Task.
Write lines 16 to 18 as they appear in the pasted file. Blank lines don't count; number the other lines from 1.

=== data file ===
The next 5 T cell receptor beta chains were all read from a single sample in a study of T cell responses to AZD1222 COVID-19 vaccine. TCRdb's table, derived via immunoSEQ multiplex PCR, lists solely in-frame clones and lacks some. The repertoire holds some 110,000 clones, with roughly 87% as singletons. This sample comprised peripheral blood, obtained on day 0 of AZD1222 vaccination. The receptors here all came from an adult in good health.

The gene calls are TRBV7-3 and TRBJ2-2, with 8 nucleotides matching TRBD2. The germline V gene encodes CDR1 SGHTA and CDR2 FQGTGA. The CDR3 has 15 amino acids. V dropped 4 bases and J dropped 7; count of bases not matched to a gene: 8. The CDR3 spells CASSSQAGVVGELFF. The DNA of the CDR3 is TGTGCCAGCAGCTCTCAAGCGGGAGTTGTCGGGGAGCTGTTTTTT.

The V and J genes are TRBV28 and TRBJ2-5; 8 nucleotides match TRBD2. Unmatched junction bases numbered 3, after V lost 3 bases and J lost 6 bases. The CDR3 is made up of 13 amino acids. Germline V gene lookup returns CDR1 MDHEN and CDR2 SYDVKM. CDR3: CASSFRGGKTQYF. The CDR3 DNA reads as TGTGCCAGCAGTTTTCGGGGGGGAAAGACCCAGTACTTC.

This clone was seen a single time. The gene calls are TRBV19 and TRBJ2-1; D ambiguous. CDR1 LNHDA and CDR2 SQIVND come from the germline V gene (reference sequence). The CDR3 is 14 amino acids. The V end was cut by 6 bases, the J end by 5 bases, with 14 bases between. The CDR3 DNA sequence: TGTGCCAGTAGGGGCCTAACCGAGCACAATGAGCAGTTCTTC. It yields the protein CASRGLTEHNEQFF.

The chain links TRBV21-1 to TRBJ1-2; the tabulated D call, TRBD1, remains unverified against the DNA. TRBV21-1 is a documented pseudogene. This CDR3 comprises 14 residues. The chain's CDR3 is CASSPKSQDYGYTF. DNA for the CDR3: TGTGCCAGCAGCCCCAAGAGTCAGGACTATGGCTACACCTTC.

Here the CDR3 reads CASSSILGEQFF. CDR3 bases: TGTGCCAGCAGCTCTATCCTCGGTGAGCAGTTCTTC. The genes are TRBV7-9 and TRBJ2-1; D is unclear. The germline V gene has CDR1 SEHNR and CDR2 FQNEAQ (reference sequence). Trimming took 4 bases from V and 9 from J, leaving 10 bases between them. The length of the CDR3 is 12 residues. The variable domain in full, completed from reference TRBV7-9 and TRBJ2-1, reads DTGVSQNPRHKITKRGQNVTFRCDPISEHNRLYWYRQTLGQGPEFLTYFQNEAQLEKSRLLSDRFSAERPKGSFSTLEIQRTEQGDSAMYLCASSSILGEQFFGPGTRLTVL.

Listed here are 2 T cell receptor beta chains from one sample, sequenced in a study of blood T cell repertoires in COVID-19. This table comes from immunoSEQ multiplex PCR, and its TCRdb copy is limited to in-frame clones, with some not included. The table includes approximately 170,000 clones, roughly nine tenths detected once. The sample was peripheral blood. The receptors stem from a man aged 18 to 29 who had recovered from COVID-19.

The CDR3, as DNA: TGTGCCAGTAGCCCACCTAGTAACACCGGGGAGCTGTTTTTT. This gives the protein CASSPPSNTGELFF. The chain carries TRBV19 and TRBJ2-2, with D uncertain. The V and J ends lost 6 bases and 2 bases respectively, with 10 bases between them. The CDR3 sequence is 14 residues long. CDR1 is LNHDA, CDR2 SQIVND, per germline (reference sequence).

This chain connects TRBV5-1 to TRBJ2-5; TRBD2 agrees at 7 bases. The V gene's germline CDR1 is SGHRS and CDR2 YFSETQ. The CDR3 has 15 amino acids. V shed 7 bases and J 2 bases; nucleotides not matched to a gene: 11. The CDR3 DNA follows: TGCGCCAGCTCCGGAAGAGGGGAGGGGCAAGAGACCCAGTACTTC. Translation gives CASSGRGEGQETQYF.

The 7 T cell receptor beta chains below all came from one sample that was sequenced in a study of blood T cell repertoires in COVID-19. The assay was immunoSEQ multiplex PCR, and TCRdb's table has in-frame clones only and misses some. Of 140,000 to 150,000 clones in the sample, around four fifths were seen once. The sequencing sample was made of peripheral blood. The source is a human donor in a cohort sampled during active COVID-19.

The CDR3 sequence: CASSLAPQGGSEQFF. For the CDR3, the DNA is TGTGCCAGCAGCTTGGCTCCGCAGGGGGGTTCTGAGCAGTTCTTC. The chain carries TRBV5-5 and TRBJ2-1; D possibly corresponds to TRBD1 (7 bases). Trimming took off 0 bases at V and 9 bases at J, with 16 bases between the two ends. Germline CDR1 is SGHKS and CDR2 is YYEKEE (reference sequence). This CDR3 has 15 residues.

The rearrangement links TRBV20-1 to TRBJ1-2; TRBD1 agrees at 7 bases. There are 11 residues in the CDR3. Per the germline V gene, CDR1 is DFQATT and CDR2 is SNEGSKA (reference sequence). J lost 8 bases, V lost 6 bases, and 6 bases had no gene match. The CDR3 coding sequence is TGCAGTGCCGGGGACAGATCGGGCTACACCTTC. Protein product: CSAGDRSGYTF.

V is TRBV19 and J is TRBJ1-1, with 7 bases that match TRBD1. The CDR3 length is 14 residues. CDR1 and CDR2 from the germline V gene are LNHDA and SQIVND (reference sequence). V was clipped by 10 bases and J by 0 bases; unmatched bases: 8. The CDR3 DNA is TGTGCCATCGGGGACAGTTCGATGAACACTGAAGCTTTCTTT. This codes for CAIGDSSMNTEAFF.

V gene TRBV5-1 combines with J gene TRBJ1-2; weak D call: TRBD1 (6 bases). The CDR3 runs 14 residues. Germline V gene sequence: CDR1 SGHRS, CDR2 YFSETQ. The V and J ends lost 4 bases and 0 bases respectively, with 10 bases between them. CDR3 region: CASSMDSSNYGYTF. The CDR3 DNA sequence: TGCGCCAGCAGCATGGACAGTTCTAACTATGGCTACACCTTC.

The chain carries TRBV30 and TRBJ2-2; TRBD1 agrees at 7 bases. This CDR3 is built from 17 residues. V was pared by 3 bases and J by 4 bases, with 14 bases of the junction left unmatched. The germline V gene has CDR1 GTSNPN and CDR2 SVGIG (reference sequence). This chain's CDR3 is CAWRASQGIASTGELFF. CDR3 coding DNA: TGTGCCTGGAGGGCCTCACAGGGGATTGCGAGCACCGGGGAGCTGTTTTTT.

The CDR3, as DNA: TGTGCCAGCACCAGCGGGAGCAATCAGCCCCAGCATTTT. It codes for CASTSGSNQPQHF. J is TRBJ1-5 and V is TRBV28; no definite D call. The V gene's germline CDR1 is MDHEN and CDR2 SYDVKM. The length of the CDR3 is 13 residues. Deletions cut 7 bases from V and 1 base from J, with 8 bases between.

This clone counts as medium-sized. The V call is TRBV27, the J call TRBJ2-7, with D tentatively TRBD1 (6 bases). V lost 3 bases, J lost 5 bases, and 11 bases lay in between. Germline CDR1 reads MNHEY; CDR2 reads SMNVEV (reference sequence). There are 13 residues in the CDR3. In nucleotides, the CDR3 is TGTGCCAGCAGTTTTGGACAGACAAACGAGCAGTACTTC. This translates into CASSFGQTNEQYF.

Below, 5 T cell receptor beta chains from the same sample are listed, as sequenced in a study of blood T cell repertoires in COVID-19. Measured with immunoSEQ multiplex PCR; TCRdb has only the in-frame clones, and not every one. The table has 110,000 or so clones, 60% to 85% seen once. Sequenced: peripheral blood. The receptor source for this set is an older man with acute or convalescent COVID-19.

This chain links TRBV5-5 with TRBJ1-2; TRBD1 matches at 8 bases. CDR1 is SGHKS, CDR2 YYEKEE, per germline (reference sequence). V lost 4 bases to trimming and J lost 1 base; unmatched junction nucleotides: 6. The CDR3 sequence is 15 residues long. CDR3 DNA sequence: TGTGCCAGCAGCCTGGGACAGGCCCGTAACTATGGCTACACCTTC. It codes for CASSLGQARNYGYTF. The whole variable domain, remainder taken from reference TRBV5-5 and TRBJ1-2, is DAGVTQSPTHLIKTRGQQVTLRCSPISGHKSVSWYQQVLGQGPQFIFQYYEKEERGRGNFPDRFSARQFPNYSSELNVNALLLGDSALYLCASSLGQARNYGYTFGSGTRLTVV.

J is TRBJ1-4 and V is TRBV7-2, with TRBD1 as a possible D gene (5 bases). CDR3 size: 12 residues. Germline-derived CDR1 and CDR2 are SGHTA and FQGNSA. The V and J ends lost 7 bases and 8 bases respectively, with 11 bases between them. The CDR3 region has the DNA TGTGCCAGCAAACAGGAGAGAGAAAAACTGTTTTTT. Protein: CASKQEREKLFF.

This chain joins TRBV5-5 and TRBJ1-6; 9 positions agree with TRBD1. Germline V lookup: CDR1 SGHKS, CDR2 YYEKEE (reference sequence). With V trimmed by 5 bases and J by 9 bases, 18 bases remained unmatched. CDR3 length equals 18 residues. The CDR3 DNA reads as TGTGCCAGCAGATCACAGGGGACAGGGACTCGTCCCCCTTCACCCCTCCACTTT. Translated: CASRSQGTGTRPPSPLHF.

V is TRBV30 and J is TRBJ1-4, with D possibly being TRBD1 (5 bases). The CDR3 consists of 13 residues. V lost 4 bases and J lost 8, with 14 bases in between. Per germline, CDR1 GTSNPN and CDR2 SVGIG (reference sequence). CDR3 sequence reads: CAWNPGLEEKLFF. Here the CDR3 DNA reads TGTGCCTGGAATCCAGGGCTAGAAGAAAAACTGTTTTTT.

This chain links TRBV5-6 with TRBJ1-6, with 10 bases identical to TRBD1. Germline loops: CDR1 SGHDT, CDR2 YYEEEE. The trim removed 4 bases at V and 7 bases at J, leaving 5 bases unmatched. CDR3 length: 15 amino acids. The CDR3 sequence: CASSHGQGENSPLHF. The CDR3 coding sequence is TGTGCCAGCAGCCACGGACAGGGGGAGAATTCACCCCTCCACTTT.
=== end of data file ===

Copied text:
The CDR3, as DNA: TGTGCCAGCACCAGCGGGAGCAATCAGCCCCAGCATTTT. It codes for CASTSGSNQPQHF. J is TRBJ1-5 and V is TRBV28; no definite D call. The V gene's germline CDR1 is MDHEN and CDR2 SYDVKM. The length of the CDR3 is 13 residues. Deletions cut 7 bases from V and 1 base from J, with 8 bases between.

This clone counts as medium-sized. The V call is TRBV27, the J call TRBJ2-7, with D tentatively TRBD1 (6 bases). V lost 3 bases, J lost 5 bases, and 11 bases lay in between. Germline CDR1 reads MNHEY; CDR2 reads SMNVEV (reference sequence). There are 13 residues in the CDR3. In nucleotides, the CDR3 is TGTGCCAGCAGTTTTGGACAGACAAACGAGCAGTACTTC. This translates into CASSFGQTNEQYF.

Below, 5 T cell receptor beta chains from the same sample are listed, as sequenced in a study of blood T cell repertoires in COVID-19. Measured with immunoSEQ multiplex PCR; TCRdb has only the in-frame clones, and not every one. The table has 110,000 or so clones, 60% to 85% seen once. Sequenced: peripheral blood. The receptor source for this set is an older man with acute or convalescent COVID-19.